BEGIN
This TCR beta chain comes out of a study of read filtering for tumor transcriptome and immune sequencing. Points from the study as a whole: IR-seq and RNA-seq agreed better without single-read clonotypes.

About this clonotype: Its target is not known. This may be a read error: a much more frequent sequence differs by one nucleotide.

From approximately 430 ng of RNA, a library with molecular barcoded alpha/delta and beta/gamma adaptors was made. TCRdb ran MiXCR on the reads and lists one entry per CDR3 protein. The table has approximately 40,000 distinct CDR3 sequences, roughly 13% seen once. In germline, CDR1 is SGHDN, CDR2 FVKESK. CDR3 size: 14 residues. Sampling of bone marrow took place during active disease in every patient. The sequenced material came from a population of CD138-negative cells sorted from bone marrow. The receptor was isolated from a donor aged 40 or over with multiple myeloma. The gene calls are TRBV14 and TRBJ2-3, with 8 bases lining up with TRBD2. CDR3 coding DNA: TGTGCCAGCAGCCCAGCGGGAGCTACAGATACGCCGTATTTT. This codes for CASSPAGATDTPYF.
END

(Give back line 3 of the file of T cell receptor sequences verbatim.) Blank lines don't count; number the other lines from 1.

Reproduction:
From approximately 430 ng of RNA, a library with molecular barcoded alpha/delta and beta/gamma adaptors was made. TCRdb ran MiXCR on the reads and lists one entry per CDR3 protein. The table has approximately 40,000 distinct CDR3 sequences, roughly 13% seen once. In germline, CDR1 is SGHDN, CDR2 FVKESK. CDR3 size: 14 residues. Sampling of bone marrow took place during active disease in every patient. The sequenced material came from a population of CD138-negative cells sorted from bone marrow. The receptor was isolated from a donor aged 40 or over with multiple myeloma. The gene calls are TRBV14 and TRBJ2-3, with 8 bases lining up with TRBD2. CDR3 coding DNA: TGTGCCAGCAGCCCAGCGGGAGCTACAGATACGCCGTATTTT. This codes for CASSPAGATDTPYF.